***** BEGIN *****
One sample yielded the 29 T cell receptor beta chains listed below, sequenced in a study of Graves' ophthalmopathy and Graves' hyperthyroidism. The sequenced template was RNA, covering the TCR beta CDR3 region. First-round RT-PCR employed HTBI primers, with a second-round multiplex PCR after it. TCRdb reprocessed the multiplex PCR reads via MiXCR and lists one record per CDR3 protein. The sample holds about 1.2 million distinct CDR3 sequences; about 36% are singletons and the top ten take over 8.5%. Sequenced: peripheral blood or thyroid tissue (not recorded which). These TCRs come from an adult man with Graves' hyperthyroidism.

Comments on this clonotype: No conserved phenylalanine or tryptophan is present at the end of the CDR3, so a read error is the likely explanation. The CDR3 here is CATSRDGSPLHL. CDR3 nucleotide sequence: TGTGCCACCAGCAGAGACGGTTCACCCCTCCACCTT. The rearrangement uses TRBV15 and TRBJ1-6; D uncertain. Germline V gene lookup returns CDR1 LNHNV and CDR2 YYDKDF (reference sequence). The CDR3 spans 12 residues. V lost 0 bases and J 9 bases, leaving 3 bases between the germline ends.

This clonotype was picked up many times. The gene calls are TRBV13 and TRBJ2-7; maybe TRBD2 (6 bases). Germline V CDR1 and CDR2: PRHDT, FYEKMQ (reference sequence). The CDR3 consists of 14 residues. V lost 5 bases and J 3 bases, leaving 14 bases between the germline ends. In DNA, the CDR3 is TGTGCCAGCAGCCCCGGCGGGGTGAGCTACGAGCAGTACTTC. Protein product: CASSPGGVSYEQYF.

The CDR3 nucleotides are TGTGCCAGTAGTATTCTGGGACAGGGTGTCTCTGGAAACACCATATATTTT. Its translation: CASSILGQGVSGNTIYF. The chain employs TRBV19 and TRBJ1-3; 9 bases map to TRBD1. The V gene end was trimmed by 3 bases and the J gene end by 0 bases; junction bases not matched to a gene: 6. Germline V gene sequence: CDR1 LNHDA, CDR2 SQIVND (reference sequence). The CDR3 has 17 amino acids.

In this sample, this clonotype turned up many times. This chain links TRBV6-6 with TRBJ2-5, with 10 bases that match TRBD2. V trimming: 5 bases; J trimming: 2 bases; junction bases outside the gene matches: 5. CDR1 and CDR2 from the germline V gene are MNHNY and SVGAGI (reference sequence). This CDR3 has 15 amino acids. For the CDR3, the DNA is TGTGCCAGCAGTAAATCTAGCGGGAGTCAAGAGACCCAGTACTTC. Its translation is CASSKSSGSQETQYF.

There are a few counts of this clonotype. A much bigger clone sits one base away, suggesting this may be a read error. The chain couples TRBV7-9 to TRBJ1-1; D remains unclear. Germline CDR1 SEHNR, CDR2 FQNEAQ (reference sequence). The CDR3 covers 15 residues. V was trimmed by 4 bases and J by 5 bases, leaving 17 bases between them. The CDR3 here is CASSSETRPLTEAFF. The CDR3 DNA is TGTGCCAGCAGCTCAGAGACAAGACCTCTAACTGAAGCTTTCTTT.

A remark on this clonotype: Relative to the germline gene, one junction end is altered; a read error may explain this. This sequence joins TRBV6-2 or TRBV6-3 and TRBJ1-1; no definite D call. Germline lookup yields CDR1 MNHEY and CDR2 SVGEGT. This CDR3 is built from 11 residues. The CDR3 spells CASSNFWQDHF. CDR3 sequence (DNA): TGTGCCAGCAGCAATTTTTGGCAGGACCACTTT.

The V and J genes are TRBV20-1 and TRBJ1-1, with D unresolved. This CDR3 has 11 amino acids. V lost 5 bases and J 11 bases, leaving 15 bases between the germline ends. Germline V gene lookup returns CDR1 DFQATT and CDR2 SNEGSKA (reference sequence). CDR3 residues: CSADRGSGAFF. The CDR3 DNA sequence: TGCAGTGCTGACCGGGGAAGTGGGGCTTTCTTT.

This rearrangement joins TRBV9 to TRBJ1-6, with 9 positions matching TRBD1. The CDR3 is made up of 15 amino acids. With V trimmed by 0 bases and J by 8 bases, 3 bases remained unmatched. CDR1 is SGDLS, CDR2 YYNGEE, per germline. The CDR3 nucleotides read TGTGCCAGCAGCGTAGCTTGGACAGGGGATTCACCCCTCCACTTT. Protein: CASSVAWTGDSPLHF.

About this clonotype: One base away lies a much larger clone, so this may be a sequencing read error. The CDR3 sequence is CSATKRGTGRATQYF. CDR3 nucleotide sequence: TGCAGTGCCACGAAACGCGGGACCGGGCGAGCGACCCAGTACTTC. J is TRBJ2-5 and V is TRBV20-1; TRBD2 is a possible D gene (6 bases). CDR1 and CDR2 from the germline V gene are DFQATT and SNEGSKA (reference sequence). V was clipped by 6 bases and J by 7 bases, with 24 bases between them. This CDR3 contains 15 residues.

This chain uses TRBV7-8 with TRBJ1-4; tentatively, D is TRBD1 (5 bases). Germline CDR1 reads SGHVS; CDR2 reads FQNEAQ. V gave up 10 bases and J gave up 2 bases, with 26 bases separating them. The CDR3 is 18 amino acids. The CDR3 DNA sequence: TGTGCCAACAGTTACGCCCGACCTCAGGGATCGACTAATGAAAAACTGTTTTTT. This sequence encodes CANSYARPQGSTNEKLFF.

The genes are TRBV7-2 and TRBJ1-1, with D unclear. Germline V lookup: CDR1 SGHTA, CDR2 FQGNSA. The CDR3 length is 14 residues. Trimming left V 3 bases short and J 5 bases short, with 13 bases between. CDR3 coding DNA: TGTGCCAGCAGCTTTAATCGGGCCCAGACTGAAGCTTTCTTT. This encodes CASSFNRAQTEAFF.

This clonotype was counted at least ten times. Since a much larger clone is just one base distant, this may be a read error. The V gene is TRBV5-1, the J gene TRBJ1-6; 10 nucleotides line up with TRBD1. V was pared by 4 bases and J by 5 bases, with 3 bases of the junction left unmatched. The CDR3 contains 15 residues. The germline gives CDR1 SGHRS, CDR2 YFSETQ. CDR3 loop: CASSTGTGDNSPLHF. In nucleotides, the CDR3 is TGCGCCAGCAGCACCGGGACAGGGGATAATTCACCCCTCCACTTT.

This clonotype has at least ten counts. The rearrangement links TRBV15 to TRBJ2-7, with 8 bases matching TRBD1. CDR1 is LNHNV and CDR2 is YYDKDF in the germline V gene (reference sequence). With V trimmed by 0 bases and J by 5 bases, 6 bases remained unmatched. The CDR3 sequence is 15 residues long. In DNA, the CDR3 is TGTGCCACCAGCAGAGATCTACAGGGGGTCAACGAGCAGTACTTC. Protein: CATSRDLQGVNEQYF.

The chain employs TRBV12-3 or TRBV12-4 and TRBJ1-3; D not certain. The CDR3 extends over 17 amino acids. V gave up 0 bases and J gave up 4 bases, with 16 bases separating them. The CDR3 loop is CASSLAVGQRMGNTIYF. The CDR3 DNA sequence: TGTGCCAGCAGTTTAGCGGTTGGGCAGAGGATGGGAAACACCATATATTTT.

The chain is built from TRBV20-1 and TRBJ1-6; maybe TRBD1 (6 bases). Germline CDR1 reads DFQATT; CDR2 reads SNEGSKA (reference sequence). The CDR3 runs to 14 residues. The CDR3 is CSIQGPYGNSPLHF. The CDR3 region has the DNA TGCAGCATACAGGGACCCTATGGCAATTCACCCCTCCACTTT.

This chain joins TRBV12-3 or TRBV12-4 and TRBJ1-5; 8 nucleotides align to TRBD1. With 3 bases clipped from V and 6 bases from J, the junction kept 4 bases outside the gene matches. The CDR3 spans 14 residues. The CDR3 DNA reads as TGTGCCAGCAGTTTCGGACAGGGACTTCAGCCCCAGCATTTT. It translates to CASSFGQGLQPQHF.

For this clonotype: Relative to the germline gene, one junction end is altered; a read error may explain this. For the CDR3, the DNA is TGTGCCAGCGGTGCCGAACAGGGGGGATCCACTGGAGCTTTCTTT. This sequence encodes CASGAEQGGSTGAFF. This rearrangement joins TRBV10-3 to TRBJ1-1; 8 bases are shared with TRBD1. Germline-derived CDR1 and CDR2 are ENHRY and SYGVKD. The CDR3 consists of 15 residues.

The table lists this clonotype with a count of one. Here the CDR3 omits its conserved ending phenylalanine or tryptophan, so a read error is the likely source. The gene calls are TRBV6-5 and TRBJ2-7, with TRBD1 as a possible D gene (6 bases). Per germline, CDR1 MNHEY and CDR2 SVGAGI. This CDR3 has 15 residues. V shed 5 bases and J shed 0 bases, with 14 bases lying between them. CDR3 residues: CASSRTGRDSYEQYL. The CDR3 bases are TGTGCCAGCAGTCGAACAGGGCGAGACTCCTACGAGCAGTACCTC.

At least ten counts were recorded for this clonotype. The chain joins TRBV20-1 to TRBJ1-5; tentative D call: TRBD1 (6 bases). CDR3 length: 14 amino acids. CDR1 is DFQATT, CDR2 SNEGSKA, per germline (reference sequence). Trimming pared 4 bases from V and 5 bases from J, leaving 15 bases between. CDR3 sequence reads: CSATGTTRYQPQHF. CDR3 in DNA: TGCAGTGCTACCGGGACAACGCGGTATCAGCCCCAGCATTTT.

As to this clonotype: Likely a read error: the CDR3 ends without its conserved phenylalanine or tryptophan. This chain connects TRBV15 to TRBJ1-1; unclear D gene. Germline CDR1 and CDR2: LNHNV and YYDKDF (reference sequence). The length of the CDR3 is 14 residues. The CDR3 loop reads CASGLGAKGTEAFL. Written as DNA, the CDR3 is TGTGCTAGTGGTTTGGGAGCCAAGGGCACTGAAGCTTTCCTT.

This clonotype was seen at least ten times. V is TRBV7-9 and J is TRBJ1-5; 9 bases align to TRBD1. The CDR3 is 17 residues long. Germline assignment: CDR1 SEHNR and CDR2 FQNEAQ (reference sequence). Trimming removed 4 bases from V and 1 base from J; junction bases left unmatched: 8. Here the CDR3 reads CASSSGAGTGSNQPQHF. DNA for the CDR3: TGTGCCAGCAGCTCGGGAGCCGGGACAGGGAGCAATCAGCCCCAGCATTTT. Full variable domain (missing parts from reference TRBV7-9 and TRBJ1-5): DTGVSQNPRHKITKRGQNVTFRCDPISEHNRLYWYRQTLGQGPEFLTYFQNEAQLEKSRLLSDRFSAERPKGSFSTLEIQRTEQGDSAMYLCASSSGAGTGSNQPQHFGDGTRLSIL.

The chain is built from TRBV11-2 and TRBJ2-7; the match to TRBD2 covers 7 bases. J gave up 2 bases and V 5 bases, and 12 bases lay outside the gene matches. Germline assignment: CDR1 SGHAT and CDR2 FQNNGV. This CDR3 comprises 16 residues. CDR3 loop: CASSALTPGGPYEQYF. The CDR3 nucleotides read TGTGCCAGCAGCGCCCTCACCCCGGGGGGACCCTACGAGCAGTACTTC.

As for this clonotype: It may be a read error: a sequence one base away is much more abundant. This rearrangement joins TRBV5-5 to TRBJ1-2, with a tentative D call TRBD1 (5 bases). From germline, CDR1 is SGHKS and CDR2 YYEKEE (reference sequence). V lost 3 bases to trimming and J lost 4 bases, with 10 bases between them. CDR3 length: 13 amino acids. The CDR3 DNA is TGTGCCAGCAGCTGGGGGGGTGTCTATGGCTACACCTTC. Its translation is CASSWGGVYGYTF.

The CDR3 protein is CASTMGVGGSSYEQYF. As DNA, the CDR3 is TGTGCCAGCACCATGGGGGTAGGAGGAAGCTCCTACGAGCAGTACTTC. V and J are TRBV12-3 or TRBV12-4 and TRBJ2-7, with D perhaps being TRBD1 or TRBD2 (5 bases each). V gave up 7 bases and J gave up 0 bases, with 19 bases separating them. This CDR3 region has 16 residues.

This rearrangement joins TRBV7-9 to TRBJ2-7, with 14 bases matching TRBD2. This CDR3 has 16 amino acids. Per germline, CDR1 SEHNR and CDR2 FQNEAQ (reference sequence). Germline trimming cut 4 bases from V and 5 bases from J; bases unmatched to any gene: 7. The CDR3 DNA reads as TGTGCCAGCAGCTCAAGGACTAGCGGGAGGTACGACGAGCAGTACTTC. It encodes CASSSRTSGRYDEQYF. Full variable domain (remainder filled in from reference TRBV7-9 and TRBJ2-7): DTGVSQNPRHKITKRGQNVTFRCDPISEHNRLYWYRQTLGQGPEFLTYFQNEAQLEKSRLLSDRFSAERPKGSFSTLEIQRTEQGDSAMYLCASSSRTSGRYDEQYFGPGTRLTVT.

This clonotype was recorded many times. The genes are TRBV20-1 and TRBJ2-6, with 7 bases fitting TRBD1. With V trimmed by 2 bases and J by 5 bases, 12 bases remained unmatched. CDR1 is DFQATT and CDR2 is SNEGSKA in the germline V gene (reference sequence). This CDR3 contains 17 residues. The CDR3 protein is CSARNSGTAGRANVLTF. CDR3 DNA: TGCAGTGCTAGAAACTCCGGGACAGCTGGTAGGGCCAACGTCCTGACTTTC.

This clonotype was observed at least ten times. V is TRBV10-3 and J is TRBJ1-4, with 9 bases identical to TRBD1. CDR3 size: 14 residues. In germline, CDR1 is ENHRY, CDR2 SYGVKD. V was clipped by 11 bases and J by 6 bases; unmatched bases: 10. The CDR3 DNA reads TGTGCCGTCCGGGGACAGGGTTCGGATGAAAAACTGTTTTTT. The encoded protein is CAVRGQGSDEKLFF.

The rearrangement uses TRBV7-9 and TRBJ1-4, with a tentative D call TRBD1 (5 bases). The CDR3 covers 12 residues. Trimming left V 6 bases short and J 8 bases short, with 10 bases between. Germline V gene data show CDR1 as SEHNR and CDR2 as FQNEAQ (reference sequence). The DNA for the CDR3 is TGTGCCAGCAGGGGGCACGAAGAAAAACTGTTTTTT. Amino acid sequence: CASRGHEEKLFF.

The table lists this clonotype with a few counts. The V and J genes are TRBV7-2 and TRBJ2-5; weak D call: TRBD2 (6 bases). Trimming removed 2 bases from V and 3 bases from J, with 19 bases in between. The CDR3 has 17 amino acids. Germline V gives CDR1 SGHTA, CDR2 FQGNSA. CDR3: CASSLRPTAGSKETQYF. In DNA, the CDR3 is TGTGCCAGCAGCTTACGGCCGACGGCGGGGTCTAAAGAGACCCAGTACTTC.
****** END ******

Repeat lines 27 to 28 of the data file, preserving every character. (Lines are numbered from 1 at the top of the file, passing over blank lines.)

This clonotype was recorded many times. The genes are TRBV20-1 and TRBJ2-6, with 7 bases fitting TRBD1. With V trimmed by 2 bases and J by 5 bases, 12 bases remained unmatched. CDR1 is DFQATT and CDR2 is SNEGSKA in the germline V gene (reference sequence). This CDR3 contains 17 residues. The CDR3 protein is CSARNSGTAGRANVLTF. CDR3 DNA: TGCAGTGCTAGAAACTCCGGGACAGCTGGTAGGGCCAACGTCCTGACTTTC.

This clonotype was observed at least ten times. V is TRBV10-3 and J is TRBJ1-4, with 9 bases identical to TRBD1. CDR3 size: 14 residues. In germline, CDR1 is ENHRY, CDR2 SYGVKD. V was clipped by 11 bases and J by 6 bases; unmatched bases: 10. The CDR3 DNA reads TGTGCCGTCCGGGGACAGGGTTCGGATGAAAAACTGTTTTTT. The encoded protein is CAVRGQGSDEKLFF.